Category Archive: radical theology

Jun 13 2016

Love is love is love is love is love…

In the shadow of the horrible tragedy in Orlando Sunday morning, Lin-Manuel Miranda (creator of the hit musical Hamilton) delivered a passionate sonnet as part of his acceptance speech for Best Score. At its climax he pleads “And love is love is love is love is love is love is love is love cannot be killed or swept aside.”

If there is any truth and hope to be found in the world, it is this. If anything will ever change the horror and sadness in the world it is this.

Love.

Hold on to love. Do not let it go.

Let hate go as it will only prevent you from loving.

Just love.

Love.

There is nothing bigger than love.

Permanent link to this article: https://www.rhinoblues.com/thoughts/2016/love-is-love-is-love-is-love-is-love/

Jun 01 2016

The Science of Happily Ever After

This article from the Atlantic popped up in my Facebook feed earlier this week: Masters of Love.

It covers some of the research by social scientists relating to the success of marriages in response to rising divorce rates beginning in the 70s. In the first section of the article, the research of Psychologists John Gottman and Robert Levenson is reviewed. In their study they brought newlyweds into the lab and observed how they interacted with each other. They also hooked the couples up to electrodes to measure and record the body’s response to their interactions. Six years later, they brought the couples back in to see who was still together.

From their data, they grouped the couples into two groups the masters and the disasters. The masters were still happily together after six years, while the disasters had either broken up or were chronically unhappy. In their observations of the disasters, the disasters looked cool and calm during the interviews, however the electrodes told a different story of what was going on physiologically. Their heart rates were quicker, sweat glands more active, and blood flow was faster. The data pointed to a conclusion that the more physiologically active a couple was, the quicker their relationship deteriorated. The masters had a lower physiological response and were able to maintain warm and affectionate behavior even when they fought. This helped create a climate of trust and intimacy that made both partners more emotionally and physically comfortable.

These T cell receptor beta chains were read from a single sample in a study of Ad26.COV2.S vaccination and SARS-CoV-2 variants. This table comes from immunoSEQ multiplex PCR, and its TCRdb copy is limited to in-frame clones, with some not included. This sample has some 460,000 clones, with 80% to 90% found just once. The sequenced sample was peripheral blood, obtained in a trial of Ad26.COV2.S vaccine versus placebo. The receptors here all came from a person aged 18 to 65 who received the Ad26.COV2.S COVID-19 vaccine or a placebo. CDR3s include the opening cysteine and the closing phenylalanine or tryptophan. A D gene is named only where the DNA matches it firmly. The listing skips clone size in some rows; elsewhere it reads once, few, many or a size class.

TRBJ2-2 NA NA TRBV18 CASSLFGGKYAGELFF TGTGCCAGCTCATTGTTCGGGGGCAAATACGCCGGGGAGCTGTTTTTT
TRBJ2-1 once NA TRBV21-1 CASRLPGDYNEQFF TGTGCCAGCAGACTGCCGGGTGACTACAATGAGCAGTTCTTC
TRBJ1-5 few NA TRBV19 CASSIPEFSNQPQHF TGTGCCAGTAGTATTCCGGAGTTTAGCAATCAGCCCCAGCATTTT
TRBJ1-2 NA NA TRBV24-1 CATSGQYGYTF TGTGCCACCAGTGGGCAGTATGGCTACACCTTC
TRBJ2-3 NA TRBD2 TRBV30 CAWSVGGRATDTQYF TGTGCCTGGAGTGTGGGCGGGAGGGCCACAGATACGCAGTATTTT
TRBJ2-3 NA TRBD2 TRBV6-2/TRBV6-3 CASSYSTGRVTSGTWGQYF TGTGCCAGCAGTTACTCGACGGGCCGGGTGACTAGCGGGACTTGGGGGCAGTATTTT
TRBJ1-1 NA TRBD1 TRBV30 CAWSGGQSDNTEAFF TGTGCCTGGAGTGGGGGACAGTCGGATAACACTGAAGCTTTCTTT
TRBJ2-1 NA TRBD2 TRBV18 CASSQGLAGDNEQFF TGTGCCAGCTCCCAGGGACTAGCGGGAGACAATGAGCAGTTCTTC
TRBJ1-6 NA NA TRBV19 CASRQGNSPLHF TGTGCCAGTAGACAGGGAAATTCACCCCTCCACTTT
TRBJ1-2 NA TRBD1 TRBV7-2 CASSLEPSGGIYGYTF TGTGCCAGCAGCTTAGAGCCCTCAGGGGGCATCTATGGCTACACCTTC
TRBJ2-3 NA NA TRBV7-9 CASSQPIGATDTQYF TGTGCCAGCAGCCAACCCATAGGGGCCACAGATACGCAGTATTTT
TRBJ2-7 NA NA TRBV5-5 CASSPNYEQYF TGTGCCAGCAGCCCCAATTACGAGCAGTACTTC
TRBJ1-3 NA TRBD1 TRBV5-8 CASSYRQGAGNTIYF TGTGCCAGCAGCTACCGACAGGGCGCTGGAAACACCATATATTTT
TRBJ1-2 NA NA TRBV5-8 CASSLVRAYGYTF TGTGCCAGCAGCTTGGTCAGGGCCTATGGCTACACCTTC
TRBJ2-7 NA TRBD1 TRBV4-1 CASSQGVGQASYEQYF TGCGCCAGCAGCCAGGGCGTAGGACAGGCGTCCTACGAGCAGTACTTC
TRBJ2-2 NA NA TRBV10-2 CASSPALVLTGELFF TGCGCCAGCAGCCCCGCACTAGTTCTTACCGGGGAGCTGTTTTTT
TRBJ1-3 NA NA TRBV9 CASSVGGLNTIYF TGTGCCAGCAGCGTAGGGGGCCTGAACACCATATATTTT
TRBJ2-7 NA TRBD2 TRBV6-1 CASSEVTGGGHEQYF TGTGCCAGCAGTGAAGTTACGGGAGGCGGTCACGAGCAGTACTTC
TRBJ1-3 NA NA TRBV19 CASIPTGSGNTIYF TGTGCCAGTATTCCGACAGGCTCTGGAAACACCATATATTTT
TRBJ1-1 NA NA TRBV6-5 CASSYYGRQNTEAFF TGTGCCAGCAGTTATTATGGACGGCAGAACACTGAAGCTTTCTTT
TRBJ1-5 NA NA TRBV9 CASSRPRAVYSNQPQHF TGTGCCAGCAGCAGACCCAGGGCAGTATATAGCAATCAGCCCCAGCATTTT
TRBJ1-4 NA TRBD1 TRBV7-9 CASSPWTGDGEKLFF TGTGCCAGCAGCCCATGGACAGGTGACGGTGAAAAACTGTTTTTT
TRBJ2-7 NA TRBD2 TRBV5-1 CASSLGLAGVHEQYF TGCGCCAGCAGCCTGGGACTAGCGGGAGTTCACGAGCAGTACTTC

In a follow-up study, Gottman and Levenson set up a lab to look like a bed and breakfast retreat and invited 130 couples to spend a day at this retreat. In this study, they observed the couples go about what they would normally do on a vacation. In this study, an observation would come that be a key indicator on whether or not a relationship would thrive or languish. Throughout the day, partners would make “bids” for the others attention. “For example, say that the husband is a bird enthusiast and notices a goldfinch fly across the yard. He might say to his wife, “Look at that beautiful bird outside!” He’s not just commenting on the bird here: he’s requesting a response from his wife—a sign of interest or support—hoping they’ll connect, however momentarily, over the bird.” In this scenario, the wife can respond by either “turning toward” or “turning away” from her husband. These interactions had a profound effect on marital well-being. The couples who had divorced by the six-year follow-up had “turn toward” bids only 33 percent of the time. Those that were still happily married had “turn toward” bids 87 percent of the time.


One of my goals as I move through the process of my divorce is looking at ways that I can improve myself and the way I will interact with a future partner. There was a time in my relationship/marriage with A that I was definitely in the “turning away” camp. There was at least one stretch of time in our marriage that it might have been pushing it to get up to the 33 percent of time for “turning towards.” In that time, the seed was planted that would eventually lead towards the pending divorce. While I did make an effort to improve my moments of “turning towards” during and after a period of couples counseling last summer and fall, it was perhaps already too late even at that point. The seed had been sown.


The article goes on to talk about the habits the masters have. How they are looking for things they can appreciate and say thank you for. In doing this they build a culture of respect and appreciation. Disasters end up looking for their partners mistakes. This behavior ends up building a culture of contempt and ends up being the biggest factor that tears partners apart. They give their partner the cold shoulder – deliberately ignoring or responding minimally – thereby damaging the relationship by making their partner feel worthless and not valued. This ends up not only killing the love in the relationship, it makes it harder for the partner to fight off physical ailments (such as viruses). In this culture of contempt we miss around 50 percent of the positive things our partner is doing and see negativity that isn’t there.